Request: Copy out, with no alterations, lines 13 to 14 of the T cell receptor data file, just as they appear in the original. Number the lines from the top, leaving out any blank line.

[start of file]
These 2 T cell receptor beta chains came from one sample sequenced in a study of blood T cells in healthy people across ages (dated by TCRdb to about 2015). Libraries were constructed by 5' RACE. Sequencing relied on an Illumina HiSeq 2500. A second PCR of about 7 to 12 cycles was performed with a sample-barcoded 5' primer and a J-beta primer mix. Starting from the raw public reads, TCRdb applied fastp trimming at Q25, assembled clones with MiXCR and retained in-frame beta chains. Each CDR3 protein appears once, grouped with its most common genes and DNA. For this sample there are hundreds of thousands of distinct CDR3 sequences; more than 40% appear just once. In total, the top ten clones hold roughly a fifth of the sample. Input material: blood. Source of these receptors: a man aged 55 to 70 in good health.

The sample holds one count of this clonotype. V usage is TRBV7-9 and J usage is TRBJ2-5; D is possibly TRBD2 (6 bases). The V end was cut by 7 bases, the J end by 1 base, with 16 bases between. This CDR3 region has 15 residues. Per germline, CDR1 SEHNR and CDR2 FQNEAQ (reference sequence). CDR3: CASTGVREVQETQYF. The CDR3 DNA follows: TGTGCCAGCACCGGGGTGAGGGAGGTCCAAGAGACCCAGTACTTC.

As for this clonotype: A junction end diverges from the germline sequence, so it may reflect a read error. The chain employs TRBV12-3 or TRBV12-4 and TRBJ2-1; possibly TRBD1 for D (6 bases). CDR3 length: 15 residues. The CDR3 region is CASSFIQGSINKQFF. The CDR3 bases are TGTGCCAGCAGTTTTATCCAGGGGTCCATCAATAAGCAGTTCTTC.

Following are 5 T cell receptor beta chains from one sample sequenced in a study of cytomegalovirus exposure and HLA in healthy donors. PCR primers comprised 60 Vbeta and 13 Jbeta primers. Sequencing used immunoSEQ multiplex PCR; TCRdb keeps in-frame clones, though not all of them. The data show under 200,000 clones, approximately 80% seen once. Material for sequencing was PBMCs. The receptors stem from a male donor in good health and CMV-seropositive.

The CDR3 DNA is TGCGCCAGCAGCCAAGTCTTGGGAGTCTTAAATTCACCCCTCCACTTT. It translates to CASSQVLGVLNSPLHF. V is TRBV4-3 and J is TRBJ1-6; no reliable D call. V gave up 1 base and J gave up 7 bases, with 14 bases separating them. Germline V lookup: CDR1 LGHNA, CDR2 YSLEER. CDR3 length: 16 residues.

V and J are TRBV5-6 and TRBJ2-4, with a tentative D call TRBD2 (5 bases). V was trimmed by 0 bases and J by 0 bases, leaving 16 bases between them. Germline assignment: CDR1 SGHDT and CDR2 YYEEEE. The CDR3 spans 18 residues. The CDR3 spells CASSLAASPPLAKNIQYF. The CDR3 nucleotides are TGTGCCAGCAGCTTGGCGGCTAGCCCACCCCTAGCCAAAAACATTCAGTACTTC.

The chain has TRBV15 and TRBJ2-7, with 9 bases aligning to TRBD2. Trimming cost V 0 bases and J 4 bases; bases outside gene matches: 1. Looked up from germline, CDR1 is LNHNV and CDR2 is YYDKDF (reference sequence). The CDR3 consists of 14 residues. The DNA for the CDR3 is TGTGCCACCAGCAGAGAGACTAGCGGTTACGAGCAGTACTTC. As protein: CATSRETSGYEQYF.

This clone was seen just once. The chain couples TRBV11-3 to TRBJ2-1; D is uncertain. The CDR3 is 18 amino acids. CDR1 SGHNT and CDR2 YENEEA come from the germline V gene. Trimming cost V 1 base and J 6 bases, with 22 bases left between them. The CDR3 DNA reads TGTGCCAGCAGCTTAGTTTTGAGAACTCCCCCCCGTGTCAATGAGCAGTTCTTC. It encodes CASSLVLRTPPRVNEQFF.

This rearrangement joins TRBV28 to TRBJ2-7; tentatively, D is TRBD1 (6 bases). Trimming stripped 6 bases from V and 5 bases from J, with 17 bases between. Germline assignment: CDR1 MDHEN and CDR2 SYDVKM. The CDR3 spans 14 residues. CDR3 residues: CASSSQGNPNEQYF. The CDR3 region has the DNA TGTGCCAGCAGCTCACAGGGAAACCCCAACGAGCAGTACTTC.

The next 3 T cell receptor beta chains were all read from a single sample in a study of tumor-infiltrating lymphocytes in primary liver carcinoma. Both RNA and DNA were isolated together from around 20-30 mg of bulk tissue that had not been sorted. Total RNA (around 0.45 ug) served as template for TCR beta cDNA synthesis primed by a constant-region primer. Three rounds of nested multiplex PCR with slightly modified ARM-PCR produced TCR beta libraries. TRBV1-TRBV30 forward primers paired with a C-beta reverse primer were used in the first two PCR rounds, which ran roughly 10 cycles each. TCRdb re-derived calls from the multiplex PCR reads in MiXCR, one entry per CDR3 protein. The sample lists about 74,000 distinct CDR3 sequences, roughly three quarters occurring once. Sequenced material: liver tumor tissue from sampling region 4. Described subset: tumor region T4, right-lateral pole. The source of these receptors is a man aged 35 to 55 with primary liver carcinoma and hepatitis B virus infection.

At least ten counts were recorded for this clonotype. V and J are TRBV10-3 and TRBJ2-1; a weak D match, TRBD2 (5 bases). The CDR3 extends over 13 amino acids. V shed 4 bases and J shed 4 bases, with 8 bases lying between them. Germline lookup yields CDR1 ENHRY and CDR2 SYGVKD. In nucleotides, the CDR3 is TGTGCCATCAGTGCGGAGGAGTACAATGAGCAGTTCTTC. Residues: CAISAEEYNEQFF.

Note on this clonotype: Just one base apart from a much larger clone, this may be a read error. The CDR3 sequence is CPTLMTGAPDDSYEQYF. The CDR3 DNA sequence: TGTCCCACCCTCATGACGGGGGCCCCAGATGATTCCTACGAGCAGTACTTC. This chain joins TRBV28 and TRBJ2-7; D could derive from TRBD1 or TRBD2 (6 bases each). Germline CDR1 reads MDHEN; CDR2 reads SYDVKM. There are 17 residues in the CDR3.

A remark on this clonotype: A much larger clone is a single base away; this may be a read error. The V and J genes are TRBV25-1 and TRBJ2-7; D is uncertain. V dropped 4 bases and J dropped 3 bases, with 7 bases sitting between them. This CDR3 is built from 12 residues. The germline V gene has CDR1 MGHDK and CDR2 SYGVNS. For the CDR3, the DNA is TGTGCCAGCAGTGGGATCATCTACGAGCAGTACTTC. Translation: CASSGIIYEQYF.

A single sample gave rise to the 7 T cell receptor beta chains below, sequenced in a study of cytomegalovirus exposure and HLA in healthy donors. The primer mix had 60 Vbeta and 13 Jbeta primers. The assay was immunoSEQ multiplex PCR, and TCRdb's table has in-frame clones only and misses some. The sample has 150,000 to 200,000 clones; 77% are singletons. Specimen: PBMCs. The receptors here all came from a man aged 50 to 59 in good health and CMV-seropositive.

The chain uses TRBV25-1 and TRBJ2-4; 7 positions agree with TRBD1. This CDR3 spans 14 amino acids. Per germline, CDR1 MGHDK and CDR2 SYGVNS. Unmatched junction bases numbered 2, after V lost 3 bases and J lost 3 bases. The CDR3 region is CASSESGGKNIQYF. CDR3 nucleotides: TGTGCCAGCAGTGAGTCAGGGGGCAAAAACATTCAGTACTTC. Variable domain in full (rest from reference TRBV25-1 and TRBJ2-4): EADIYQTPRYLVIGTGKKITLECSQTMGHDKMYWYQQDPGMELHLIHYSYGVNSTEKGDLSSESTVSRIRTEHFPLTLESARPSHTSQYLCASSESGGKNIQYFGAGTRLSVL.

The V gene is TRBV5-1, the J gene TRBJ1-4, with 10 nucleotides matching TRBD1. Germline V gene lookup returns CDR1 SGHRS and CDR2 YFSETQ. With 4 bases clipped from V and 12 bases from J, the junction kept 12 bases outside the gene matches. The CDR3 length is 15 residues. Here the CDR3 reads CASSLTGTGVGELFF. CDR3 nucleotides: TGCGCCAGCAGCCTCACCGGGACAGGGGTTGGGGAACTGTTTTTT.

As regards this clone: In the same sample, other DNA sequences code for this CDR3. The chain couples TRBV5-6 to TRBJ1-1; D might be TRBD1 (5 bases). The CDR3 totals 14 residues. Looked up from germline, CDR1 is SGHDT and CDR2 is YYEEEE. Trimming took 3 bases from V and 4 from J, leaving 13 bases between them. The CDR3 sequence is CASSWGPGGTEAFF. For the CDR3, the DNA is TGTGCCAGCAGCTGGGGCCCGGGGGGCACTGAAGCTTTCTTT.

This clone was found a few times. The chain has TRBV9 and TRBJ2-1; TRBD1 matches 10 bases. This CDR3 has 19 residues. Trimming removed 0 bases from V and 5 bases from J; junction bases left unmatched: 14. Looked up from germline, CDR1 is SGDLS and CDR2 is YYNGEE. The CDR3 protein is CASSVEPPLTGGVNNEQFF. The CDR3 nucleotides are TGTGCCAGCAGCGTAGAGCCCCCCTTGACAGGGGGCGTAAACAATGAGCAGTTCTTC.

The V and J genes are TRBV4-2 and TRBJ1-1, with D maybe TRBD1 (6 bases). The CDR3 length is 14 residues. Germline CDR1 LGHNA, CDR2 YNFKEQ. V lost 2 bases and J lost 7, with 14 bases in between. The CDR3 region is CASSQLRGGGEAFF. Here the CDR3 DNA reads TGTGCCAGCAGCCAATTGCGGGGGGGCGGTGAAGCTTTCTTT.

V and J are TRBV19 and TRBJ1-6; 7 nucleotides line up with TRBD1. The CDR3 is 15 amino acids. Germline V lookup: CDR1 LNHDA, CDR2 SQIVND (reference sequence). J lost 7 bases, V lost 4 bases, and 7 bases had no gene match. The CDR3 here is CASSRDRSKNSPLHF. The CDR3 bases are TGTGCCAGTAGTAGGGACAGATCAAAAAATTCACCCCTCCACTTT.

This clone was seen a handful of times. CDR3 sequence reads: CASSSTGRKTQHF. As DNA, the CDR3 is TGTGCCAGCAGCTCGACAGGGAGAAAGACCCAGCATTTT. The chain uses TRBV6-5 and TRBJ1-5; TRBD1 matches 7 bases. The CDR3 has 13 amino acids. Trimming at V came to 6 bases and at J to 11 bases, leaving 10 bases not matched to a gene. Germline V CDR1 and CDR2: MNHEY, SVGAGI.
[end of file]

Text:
A remark on this clonotype: A much larger clone is a single base away; this may be a read error. The V and J genes are TRBV25-1 and TRBJ2-7; D is uncertain. V dropped 4 bases and J dropped 3 bases, with 7 bases sitting between them. This CDR3 is built from 12 residues. The germline V gene has CDR1 MGHDK and CDR2 SYGVNS. For the CDR3, the DNA is TGTGCCAGCAGTGGGATCATCTACGAGCAGTACTTC. Translation: CASSGIIYEQYF.

A single sample gave rise to the 7 T cell receptor beta chains below, sequenced in a study of cytomegalovirus exposure and HLA in healthy donors. The primer mix had 60 Vbeta and 13 Jbeta primers. The assay was immunoSEQ multiplex PCR, and TCRdb's table has in-frame clones only and misses some. The sample has 150,000 to 200,000 clones; 77% are singletons. Specimen: PBMCs. The receptors here all came from a man aged 50 to 59 in good health and CMV-seropositive.